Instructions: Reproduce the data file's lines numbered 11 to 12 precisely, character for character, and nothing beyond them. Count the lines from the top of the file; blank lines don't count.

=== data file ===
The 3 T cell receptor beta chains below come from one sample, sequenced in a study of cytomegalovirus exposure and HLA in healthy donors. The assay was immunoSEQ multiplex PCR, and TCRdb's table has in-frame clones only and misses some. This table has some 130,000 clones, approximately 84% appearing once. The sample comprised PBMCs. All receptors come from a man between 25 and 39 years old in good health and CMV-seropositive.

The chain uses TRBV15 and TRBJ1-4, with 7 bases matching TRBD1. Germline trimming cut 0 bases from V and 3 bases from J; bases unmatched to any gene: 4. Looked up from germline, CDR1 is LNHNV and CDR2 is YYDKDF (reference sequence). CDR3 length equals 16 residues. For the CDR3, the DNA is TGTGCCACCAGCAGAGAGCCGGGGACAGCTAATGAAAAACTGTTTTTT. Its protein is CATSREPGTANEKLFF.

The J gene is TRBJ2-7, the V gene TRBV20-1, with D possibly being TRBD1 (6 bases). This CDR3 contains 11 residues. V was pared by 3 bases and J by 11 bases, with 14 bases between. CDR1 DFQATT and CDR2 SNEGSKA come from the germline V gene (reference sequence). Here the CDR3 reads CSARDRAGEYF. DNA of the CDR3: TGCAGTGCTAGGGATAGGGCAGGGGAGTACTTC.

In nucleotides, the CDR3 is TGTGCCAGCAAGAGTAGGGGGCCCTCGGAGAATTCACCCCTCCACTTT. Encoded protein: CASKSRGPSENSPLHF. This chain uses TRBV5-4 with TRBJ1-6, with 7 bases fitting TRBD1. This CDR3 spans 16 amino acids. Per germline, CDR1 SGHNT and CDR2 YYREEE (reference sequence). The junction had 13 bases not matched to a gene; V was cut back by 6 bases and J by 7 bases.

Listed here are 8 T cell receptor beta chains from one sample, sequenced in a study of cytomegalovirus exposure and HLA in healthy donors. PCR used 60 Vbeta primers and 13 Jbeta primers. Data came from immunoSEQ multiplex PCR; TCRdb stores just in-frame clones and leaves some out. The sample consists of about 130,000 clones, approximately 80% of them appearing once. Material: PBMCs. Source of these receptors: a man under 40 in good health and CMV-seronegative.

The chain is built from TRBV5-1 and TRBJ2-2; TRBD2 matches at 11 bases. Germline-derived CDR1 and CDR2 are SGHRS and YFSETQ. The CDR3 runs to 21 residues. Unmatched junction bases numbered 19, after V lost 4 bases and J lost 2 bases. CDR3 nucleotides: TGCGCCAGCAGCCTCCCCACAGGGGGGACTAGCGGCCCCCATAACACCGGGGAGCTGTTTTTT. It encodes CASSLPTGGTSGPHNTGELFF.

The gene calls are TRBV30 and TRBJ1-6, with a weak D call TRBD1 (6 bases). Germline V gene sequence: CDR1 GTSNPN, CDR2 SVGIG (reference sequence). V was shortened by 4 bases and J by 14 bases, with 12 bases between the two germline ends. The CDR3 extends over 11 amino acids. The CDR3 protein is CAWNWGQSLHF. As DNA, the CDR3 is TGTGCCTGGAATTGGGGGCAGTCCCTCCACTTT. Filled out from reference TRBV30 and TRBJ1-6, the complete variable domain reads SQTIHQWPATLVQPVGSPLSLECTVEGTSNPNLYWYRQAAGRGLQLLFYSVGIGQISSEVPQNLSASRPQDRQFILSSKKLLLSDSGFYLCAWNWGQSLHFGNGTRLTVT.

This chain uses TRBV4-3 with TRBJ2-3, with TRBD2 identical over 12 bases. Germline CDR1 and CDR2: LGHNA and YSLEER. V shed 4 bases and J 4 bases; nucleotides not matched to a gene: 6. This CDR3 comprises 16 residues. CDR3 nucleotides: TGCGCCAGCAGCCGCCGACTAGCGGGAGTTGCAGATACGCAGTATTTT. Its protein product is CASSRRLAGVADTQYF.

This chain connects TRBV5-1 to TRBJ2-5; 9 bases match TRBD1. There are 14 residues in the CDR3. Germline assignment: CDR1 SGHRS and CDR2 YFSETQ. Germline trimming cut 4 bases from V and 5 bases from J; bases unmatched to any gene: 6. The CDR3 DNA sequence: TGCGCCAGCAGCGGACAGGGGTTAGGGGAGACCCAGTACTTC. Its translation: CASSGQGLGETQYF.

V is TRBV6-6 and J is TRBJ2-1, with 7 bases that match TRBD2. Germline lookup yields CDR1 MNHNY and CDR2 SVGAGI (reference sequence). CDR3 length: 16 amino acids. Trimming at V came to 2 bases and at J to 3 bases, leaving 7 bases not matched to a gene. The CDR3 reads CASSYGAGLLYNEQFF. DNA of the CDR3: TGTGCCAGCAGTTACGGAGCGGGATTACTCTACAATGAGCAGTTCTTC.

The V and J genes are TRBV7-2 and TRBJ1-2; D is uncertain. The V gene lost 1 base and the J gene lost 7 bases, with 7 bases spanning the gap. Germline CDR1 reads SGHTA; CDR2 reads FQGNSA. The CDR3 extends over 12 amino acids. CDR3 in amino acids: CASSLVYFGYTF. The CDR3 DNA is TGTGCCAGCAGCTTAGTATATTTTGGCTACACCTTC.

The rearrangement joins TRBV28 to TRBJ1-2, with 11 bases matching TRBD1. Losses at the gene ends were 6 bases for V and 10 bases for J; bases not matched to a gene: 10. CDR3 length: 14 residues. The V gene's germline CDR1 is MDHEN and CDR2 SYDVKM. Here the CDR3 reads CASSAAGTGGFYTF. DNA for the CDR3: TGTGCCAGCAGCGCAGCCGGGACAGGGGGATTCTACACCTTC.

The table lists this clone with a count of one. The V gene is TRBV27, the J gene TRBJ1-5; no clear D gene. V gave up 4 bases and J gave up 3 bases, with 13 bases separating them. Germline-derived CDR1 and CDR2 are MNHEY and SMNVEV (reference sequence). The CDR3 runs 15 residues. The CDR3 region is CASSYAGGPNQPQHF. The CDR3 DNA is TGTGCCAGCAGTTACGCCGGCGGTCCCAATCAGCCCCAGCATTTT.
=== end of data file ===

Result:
The V and J genes are TRBV7-2 and TRBJ1-2; D is uncertain. The V gene lost 1 base and the J gene lost 7 bases, with 7 bases spanning the gap. Germline CDR1 reads SGHTA; CDR2 reads FQGNSA. The CDR3 extends over 12 amino acids. CDR3 in amino acids: CASSLVYFGYTF. The CDR3 DNA is TGTGCCAGCAGCTTAGTATATTTTGGCTACACCTTC.

The rearrangement joins TRBV28 to TRBJ1-2, with 11 bases matching TRBD1. Losses at the gene ends were 6 bases for V and 10 bases for J; bases not matched to a gene: 10. CDR3 length: 14 residues. The V gene's germline CDR1 is MDHEN and CDR2 SYDVKM. Here the CDR3 reads CASSAAGTGGFYTF. DNA for the CDR3: TGTGCCAGCAGCGCAGCCGGGACAGGGGGATTCTACACCTTC.